Monday, April 23, 2012

The role of sleep in weight loss/eating right

As I said yesterday, I didn't get much sleep the night before and it resulted in way too much overeating yesterday. I have no idea how many calories I ate as I was nonstop nibbling on that cake it seems. I felt awful from the cake/sugar and from lack of sleep.

This morning I woke up and I felt instantly better with getting nearly 9 hours of sleep. I've been up for 2 hours and I'm already feeling I could take a nap (effects of sugar? effects of lack of sleep?) but I don't feel tempted to eat garbage, unlike yesterday.

While going to bed last night I gave myself permission not to weigh-in today. This morning when I woke up, I said to myself, "Go weigh-in. Remember it's all temporary." And so I did. Up 4 pounds from two days ago, but I also know most of it is water weight.

I lost control yesterday because of stress and lack of sleep. If that cake wasn't in the house, I wouldn't have had a chance to binge on it, but then I would have found something else in the house full of simple carbs - trail mix, pretzels, gingersnaps. There's always stuff around. The cake just made it easy. This morning I have no desire at all to dip into the cake (I have a small section left that was 'spare' that didn't have the mousse filling - the rest needed to be tossed).  The difference? I had sleep!

I've read numerous articles on how lack of sleep is a big reason people gain weight and I totally believe it. It's a big reason that I try really hard to get good sleep these days. It affects everything  - my mood, my decision process, my diet and my ability to talk myself into or out of exercise.

I posted about lack of sleep and links to obesity this morning on Facebook and a FB friend linked this article that was sent to her husband last week from a fitness group he's in:

It totally jives from my experience. And much of my married life I've been sleep deprived. I married a night owl, so if I wanted to spend any time with my husband, I needed to stay up, but that darn alarm clock would wake me in the morning, or a baby at night (both my babies were horrible sleepers for a very, very long time). I coped with sleep deprivation with eating crap/high sugar foods to make it through the day. That adds up. And it is a vicious circle like the article says. You then get wound up from the sugar of the day and then can't sleep well the next night. And then if the problem gets worse, obese people sleep worse because of their obesity. For me? I developed restless leg syndrome. It acts up when I'm sleep deprived. It won't let me sleep and then the next night I'm even more sleep deprived and then I have even worse restless leg syndrome symptoms.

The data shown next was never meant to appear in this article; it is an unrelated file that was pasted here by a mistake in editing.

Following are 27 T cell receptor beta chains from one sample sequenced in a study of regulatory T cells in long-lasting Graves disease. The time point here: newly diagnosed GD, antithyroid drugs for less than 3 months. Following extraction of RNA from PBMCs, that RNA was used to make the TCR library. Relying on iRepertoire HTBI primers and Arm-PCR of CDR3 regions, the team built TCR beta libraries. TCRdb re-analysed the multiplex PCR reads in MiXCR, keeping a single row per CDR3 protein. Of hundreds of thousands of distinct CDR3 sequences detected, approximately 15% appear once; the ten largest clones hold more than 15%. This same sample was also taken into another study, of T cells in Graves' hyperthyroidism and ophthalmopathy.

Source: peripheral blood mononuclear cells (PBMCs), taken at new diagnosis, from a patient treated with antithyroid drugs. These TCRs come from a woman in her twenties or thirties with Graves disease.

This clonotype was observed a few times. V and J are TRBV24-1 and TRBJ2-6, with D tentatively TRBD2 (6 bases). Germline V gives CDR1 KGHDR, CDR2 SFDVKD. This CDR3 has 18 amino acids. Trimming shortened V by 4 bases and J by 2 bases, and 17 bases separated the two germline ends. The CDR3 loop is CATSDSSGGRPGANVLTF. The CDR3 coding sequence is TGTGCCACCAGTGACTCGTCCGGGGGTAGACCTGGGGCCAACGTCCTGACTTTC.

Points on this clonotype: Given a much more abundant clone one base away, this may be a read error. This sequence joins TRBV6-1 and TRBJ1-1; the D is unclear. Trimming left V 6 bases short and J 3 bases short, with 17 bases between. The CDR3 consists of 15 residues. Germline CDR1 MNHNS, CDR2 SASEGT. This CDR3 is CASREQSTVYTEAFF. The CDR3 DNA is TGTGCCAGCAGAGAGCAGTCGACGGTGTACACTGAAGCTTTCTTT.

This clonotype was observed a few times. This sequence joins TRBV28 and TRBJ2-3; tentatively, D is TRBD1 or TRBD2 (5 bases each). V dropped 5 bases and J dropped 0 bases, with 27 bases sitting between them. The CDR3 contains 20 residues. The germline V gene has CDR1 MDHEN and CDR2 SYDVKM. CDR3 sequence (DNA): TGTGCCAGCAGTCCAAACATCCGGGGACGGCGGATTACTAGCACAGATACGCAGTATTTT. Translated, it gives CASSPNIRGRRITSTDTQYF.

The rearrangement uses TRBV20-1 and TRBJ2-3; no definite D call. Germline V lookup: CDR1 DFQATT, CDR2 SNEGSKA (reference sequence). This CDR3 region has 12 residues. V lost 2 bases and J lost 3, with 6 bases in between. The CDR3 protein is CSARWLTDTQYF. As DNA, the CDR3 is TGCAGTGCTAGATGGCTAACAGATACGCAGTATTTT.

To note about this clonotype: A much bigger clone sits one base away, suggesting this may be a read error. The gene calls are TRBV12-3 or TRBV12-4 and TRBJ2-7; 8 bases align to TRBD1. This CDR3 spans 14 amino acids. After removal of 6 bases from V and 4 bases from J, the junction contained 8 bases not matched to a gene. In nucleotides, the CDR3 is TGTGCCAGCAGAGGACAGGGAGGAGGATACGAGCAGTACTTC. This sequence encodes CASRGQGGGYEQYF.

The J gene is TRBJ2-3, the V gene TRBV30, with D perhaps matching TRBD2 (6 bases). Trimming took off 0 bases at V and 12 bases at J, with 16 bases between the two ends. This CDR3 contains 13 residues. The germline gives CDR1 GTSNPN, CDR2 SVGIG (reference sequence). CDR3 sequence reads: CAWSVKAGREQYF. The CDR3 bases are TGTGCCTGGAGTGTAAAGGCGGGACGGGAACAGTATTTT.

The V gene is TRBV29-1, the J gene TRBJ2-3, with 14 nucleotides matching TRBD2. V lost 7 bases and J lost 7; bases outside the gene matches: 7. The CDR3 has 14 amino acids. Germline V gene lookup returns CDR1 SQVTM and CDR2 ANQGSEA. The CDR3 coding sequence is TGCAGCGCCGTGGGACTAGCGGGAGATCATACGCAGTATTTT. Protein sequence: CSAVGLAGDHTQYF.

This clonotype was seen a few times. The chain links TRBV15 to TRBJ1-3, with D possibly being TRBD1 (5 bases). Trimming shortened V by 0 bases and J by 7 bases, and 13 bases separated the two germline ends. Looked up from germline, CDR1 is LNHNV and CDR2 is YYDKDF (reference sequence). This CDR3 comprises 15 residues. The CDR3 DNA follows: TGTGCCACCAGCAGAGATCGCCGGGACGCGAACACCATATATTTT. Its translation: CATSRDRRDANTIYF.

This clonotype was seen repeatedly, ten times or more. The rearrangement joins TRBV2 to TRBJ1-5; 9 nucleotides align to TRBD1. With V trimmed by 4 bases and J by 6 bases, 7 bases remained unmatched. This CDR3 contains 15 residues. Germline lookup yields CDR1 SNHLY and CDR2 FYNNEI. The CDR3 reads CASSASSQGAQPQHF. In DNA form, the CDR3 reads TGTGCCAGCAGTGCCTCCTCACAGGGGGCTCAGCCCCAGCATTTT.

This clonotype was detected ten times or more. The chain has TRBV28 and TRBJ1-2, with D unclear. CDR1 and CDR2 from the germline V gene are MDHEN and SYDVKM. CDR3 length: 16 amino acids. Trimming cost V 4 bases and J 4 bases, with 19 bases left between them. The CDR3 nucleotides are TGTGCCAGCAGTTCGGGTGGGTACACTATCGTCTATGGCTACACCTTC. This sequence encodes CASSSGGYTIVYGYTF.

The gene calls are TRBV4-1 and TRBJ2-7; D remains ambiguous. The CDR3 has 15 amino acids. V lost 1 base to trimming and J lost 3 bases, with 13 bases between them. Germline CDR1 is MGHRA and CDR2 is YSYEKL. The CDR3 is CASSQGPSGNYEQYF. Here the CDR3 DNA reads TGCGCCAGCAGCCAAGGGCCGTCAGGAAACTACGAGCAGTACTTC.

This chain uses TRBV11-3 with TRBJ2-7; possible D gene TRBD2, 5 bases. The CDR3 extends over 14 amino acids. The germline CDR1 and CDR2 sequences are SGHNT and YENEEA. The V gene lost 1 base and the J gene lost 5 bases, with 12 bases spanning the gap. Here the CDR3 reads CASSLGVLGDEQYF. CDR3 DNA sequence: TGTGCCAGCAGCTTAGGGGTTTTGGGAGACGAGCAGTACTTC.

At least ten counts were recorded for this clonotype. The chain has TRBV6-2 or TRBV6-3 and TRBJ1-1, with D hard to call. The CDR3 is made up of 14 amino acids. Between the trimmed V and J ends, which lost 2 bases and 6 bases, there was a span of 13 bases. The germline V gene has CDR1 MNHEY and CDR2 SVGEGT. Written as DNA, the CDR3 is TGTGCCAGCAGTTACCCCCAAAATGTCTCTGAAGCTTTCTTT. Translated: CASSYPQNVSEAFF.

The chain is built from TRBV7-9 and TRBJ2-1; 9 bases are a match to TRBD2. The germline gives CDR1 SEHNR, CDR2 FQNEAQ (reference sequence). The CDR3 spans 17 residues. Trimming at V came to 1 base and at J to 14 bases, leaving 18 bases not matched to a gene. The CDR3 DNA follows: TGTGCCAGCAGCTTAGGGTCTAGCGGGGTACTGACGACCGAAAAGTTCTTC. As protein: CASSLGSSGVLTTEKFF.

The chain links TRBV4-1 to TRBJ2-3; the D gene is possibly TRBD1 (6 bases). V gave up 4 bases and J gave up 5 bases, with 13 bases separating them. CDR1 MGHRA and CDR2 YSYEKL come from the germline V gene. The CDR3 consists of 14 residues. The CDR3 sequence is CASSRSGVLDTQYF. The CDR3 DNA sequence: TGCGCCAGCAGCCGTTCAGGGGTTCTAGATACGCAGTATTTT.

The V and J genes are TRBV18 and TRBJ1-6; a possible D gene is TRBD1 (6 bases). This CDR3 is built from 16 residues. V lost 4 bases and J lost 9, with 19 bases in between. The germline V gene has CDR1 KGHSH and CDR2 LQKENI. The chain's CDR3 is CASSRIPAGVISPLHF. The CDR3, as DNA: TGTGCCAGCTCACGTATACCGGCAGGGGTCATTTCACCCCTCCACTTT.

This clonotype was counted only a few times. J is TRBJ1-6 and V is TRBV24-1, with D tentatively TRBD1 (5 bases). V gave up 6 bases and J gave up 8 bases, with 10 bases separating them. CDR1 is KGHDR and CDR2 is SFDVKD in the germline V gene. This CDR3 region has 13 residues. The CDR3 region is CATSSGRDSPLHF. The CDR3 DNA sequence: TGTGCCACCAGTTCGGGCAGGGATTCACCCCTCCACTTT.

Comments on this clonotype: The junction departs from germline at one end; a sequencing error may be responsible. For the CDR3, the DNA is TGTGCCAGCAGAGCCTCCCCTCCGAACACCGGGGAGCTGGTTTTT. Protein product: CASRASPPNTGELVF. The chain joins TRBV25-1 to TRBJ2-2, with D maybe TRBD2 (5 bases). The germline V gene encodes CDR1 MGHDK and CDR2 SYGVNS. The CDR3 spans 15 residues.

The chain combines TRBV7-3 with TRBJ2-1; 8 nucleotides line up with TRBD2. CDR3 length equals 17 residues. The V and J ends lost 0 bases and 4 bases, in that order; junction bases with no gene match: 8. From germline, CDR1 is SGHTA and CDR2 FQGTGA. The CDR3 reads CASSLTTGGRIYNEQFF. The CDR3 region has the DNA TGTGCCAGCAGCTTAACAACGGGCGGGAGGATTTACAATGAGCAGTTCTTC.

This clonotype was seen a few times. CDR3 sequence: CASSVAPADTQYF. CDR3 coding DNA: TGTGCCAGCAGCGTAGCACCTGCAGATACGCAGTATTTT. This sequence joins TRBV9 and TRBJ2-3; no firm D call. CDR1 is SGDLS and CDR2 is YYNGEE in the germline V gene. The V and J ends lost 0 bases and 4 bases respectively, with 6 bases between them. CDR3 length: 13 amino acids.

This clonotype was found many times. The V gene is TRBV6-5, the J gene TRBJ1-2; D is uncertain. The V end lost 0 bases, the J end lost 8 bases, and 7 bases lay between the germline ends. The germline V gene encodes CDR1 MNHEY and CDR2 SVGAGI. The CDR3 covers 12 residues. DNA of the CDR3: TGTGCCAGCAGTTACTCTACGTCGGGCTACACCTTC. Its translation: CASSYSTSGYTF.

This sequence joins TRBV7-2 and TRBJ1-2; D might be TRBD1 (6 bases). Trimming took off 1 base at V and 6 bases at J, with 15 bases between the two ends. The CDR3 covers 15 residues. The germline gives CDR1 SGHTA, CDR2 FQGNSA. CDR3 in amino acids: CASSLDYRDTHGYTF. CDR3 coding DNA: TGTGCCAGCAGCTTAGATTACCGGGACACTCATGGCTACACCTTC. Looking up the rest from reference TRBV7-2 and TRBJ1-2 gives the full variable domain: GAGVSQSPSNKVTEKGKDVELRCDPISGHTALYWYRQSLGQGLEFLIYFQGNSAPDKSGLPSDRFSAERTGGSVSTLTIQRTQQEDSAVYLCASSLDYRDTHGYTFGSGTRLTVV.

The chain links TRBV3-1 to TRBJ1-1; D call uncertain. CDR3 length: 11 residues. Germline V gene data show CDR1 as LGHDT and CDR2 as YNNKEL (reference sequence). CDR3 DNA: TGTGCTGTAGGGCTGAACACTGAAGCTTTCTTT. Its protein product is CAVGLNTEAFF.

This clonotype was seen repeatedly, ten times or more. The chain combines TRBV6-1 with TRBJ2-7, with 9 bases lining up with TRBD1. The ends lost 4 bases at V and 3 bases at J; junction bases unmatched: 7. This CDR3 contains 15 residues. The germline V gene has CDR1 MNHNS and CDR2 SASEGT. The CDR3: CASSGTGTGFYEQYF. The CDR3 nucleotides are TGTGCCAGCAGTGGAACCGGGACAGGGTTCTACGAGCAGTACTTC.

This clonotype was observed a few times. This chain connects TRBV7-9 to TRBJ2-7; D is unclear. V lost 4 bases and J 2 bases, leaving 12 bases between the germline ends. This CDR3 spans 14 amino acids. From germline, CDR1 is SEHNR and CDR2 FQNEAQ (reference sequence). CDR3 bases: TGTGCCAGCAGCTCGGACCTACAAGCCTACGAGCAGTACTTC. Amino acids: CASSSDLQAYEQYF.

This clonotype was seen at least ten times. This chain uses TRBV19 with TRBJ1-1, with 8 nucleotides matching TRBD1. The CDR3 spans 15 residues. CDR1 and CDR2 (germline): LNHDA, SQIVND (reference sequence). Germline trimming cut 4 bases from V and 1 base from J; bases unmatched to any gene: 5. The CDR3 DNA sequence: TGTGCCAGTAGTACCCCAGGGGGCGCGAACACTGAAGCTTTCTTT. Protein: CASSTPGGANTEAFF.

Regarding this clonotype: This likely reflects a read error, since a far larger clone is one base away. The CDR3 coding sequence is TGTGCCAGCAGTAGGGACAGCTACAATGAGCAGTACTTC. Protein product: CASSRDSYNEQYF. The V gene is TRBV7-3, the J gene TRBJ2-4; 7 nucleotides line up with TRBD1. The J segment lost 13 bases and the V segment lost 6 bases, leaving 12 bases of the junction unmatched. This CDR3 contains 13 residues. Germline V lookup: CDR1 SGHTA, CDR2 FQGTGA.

That was why the very, very first thing I told my husband when I started losing weight this time was that I was not going to be staying up late and getting up early any more. I begged off the morning routine with our teen. I refuse to stay up and watch a movie with my husband until the wee hours any more. I just can't do it and function properly. And I think my husband finally believed me when I said I think it's what was causing so many problems - my wanting to please everyone by adapting to their schedules - eating when they were hungry, staying up with their hours just messed up my body's routine and as a result, I made worse decisions throughout the day and that led to weight gain.

So, when people ask, "How did you lose the weight." The first thing I say is, "I started getting enough sleep." And honestly, that is the biggest truth. The rest is so much easier if I'm not sleep deprived.

Stats for 4/23/12:

Highest weight: 275  Now: 172.6

1 comment:

  1. Huge, huge factor for me, too. Almost every time I have had epically bad grazing binges I can correlate to a combination of lack of sleep and stress, and even when my eating is perfect, my losses arent as good if I am not sleeping well. Go figure, but at least it is a pleasant fix ;)